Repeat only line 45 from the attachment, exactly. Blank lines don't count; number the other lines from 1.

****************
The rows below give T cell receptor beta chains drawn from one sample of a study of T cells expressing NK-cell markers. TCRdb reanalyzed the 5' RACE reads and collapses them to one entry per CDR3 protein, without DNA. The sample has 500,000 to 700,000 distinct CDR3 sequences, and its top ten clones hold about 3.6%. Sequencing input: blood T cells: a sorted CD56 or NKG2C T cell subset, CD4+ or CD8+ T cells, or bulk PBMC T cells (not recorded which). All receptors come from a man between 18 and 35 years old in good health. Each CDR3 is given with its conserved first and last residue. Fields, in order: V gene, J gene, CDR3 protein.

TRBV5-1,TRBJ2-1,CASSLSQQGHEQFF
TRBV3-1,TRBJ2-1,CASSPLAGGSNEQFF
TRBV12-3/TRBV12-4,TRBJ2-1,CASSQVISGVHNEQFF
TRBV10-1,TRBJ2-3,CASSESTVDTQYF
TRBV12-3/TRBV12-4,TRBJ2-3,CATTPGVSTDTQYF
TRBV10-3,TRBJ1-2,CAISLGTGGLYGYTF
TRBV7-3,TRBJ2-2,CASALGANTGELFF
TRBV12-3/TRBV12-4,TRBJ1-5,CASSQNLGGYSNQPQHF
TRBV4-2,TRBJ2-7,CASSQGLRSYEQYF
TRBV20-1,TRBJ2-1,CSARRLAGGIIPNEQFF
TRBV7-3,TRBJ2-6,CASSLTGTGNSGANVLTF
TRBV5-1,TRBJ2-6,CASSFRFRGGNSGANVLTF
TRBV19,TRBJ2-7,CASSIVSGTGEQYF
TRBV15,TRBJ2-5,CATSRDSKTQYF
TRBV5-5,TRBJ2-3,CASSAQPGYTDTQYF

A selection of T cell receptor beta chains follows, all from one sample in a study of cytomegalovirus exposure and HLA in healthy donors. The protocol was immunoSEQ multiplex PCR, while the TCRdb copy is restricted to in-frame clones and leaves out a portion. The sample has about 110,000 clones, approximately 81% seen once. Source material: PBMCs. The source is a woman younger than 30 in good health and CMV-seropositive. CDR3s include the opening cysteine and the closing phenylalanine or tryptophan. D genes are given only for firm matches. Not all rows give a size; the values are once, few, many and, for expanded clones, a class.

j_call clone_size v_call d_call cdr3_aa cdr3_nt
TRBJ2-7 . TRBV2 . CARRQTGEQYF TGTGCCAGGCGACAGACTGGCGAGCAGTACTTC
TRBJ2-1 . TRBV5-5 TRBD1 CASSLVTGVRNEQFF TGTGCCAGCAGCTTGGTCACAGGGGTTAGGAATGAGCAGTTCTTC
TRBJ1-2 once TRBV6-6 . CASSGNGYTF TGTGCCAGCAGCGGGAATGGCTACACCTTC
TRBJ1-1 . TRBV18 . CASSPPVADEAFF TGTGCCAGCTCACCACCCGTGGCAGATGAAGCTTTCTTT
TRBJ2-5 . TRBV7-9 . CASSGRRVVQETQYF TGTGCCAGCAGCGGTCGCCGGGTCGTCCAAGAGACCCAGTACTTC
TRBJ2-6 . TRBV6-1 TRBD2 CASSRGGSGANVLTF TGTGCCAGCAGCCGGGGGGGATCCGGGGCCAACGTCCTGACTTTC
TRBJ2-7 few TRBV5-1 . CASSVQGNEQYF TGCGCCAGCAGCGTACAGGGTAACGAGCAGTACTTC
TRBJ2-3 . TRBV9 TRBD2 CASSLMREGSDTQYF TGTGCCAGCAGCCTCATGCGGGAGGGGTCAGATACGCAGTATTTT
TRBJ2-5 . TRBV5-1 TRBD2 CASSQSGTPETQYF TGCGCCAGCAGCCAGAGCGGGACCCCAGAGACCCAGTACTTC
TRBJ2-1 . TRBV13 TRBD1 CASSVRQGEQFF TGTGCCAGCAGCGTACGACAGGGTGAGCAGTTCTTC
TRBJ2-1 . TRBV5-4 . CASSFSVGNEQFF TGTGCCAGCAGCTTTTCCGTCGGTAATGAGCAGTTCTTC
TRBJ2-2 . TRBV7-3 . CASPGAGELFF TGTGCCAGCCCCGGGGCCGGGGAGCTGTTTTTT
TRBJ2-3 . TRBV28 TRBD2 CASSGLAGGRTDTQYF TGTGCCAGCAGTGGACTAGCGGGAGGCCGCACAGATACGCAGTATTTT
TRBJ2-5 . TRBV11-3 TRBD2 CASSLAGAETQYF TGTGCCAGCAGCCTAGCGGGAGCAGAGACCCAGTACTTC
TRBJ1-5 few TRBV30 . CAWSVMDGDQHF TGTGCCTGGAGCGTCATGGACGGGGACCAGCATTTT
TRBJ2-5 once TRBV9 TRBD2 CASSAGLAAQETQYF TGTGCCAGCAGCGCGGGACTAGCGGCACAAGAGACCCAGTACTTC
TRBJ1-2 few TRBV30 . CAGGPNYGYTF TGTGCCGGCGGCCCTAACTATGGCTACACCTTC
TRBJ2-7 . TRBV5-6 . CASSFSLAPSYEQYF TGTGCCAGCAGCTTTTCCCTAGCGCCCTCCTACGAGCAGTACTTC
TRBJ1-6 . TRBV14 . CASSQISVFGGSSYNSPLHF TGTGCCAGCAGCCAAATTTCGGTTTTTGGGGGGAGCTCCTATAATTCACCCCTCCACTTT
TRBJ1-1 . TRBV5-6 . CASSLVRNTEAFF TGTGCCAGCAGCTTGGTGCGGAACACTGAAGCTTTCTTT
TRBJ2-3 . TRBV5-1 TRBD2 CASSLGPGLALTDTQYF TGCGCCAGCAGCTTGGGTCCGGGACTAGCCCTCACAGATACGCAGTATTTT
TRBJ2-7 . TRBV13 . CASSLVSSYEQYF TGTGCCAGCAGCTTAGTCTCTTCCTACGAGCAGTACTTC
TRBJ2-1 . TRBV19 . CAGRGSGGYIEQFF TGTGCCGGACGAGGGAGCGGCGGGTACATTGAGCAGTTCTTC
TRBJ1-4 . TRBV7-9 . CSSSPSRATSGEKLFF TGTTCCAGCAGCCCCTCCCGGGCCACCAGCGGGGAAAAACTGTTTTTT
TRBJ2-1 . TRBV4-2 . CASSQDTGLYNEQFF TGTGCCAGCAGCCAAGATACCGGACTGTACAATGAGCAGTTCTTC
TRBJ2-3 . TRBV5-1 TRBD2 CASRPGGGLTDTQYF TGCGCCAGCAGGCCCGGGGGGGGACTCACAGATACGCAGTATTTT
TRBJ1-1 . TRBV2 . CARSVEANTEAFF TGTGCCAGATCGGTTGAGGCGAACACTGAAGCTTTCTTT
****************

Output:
TRBJ1-1 . TRBV2 . CARSVEANTEAFF TGTGCCAGATCGGTTGAGGCGAACACTGAAGCTTTCTTT